Word of the Day – “neigen”

Hello everyone,

and welcome to our German word of the day.
Do you know these words that you only start noticing, once you know they exist. Like… you never see them and you never miss them, but once you learn them they suddenly appear all the time?
Today, we’ll deal with one of those words, because we’ll take a look at the meaning of


Now, just by looks neigen seems like it could be related to the English word for the sound of horses –  to neigh.
But that’s not what it is. The German word for neighing is wiehern, and I have to say, that German does a better job at capturing the sound.
I mean, wiehern isn’t a perfect capture either but “neigh”? That sounds more like something you’d hear in the Senate in a debate on raising taxes. The neighs have it. In both senses.
#emanuelsocialistconfirmed #gme
Seriously though, neigen is absolutely not related to neighing but the visual image of a horse neighing can still be helpful. Just picture a horse on a beautiful meadow. It neighs, head upright upright. And then, it angles the head down to eat the rich
green grass.
And that’s kind of what neigen is… putting at a (slight) angle.

German actually has  a whole bunch of options revolving around the idea of angle. And before you go like “Ugh… Germaaaan.” let  me tell you that English actually isn’t any better, in this case. I mean… there’s angled, slanted, skewed, bent, bowed, crooked, tilted, oblique and inclined. Not all the same of course, but the overlap is huge.
Actually, I’ve kind of been wanting to do a post on that topic for a while. Like… talking about angles in German. I mean… who wouldn’t click on THAT headline.
Anyway,  neigen is primarily used in contexts of things inclining or slanting by themselves and German actually makes that explicit by a self reference.

  • Die Waage neigt sich nach links.
  • The scale leans/tilt to the left.
  • Der schiefe Turm von Pisa hat sich schon während der Bauarbeiten geneigt.
    Heute hat er einen Neigungswinkel von 3,97 Grad.
  • The leaning tower of Pisa inclined already during construction.
    Today, it has an inclination of 3.97 degrees.
  • Die meisten Busse in Berlin haben Neigetechnik.
  • Most buses in Berlin have tilt technology.

Tilt technology … for some reason that sounds really futur-y to me. Like it’s some advanced space tech.
If you don’t know what it is… buses and trains that have Neigetechnik can sich neigen down to one side, so as to make it easier to step in and out.
Anyway, the more common uses for neigen in daily life are actually the figurative ones.
There’s the pretty common phrasing sich dem Ende (entgegen) neigen which expresses the idea of slowly coming to an end and it works for events, periods of time and even for resources like patience.

  • Das Jahr neigt sich dem Ende. *allen gefällt das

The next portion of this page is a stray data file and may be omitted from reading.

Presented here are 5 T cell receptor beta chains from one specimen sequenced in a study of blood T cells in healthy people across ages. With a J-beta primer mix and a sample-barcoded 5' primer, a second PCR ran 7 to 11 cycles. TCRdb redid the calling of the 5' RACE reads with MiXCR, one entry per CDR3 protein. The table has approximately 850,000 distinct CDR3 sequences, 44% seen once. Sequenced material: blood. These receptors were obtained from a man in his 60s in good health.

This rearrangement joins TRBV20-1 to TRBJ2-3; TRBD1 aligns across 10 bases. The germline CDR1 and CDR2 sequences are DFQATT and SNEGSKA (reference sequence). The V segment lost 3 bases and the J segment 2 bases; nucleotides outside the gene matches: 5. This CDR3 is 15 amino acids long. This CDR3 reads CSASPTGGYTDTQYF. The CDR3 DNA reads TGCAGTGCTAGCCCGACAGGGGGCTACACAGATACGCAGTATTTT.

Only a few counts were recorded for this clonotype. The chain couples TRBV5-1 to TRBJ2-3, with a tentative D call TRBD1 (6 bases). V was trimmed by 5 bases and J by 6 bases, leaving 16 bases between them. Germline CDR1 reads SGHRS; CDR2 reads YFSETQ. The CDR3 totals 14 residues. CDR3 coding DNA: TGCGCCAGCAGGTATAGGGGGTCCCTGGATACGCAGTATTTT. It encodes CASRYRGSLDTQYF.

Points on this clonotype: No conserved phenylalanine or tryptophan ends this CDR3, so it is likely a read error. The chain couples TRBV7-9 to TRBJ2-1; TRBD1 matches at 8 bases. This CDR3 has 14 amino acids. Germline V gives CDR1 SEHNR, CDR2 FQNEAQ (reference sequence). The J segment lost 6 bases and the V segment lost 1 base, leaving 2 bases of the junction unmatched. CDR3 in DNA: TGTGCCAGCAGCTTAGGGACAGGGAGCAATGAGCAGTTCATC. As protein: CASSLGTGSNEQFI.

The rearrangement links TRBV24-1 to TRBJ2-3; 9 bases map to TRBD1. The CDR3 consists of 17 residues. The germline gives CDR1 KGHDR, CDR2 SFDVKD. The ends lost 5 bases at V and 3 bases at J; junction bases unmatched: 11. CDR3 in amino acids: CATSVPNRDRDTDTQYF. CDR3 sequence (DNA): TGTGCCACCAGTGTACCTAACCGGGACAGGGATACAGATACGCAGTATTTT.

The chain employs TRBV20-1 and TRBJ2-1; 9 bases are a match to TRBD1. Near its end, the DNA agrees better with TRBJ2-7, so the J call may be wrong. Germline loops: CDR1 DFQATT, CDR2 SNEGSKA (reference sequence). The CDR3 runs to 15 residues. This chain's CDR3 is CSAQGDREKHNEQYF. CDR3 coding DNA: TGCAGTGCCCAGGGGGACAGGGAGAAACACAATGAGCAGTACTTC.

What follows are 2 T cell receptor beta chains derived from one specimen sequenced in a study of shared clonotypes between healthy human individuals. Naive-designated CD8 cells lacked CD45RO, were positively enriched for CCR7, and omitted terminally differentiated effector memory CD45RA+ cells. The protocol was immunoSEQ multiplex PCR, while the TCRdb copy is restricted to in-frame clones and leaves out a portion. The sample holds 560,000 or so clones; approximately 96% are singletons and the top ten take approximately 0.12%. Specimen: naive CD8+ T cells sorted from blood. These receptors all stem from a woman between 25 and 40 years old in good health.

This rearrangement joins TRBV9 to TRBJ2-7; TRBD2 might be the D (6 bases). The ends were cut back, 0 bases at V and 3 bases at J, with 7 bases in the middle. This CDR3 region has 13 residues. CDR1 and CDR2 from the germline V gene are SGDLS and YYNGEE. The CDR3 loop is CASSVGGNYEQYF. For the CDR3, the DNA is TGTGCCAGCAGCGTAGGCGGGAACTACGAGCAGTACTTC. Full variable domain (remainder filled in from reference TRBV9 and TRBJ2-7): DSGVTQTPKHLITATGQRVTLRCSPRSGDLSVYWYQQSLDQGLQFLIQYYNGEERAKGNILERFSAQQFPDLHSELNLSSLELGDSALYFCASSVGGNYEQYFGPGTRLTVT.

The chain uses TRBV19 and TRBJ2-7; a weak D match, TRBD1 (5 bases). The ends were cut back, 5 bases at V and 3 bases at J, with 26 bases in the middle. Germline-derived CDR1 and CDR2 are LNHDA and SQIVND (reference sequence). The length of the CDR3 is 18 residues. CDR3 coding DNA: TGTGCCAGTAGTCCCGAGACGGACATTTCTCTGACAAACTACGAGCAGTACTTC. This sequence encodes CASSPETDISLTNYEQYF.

• The year draws to a close. *everyone likes that

But the most useful meaning of neigen is probably the metaphorical sense of having a penchant or inclination.
And here, we actually DO NOT need a self reference.

  • Astrologen haben endlich enthüllt – Diese 4 Sternzeichen neigen zum Abwaschen.
  • Astrologers have finally unveiled – These four zodiac signs are prone to doing the dishes.
  • Thomas neigt dazu, seinen Gesprächspartner zu unterbrechen.
  • Thomas has a penchant/inclination to interrupt his conversation partner.
  • In kalter Umgebung neigt das Handy dazu, sehr langsam zu werden.
  • In a cold environment the phone has a tendency to get really slow.

And this metaphorical inclination is also part of the noun die Neigung and the phrase geneigt sein

  • Auf dem Furry-Festival können Furry-Fans ihre pelzige Neigung voll ausleben.
  • At the furry festival, the furry fans can fully live out their furry inclinations.
  • “Wollen…. wollen wir mal einen Kaffee trinken?”
    “Hmm… ich bin fast geneigt, ja zu sagen. Aber nein.”
  • “Do you… do you want to have a coffee with me some time?”
    “Hmm…. I’m almost inclined to say yes. But no!”

So yeah… if we had to pick one single translation for neigen, to incline is probably the best match, but personally I’d go with the image of the horse. It neighs majestically and then it slants its head down because horses are prone to eating grass between their epic neighs.
I know you think it’s a silly analogy, but it actually also helps with the prefix versions of neigen.

The prefix versions of “neigen”

You see, when a horse puts down its head to eat some grass, that kind of looks like it is taking a bow. And that’s precisely the meaning of sich verneigen

  • Das Einhorn verneigt sich vor der Eichhörnchenprinzessin
  • The unicorn bows before the squirrel princess.
  • Verneige dich vor deinem Meister!”
    “Warum redest du mit dem Bus?”
  • Bow before your master?”
    “Why are you talking to the bus?”

Sich verneigen does sound a little epic or solemn, though. The more common option for bowing is sich verbeugen.
The prefix versions of neigen that are more useful, are actually two nouns:  die Abneigung and die Zuneigung.
I think many of you already have a gut feeling of what they mean.
Abneigung literally is a tilting away from something. Like… if we hold a can of ginger beer under the nose of a horse, that ginger sparkle is probably gonna make the horse go like “Ewwww, neeeeiiiighhh “ and tilt its head away. And yes, I just used ginger sparkle in a sentence. Life goals are coming along great.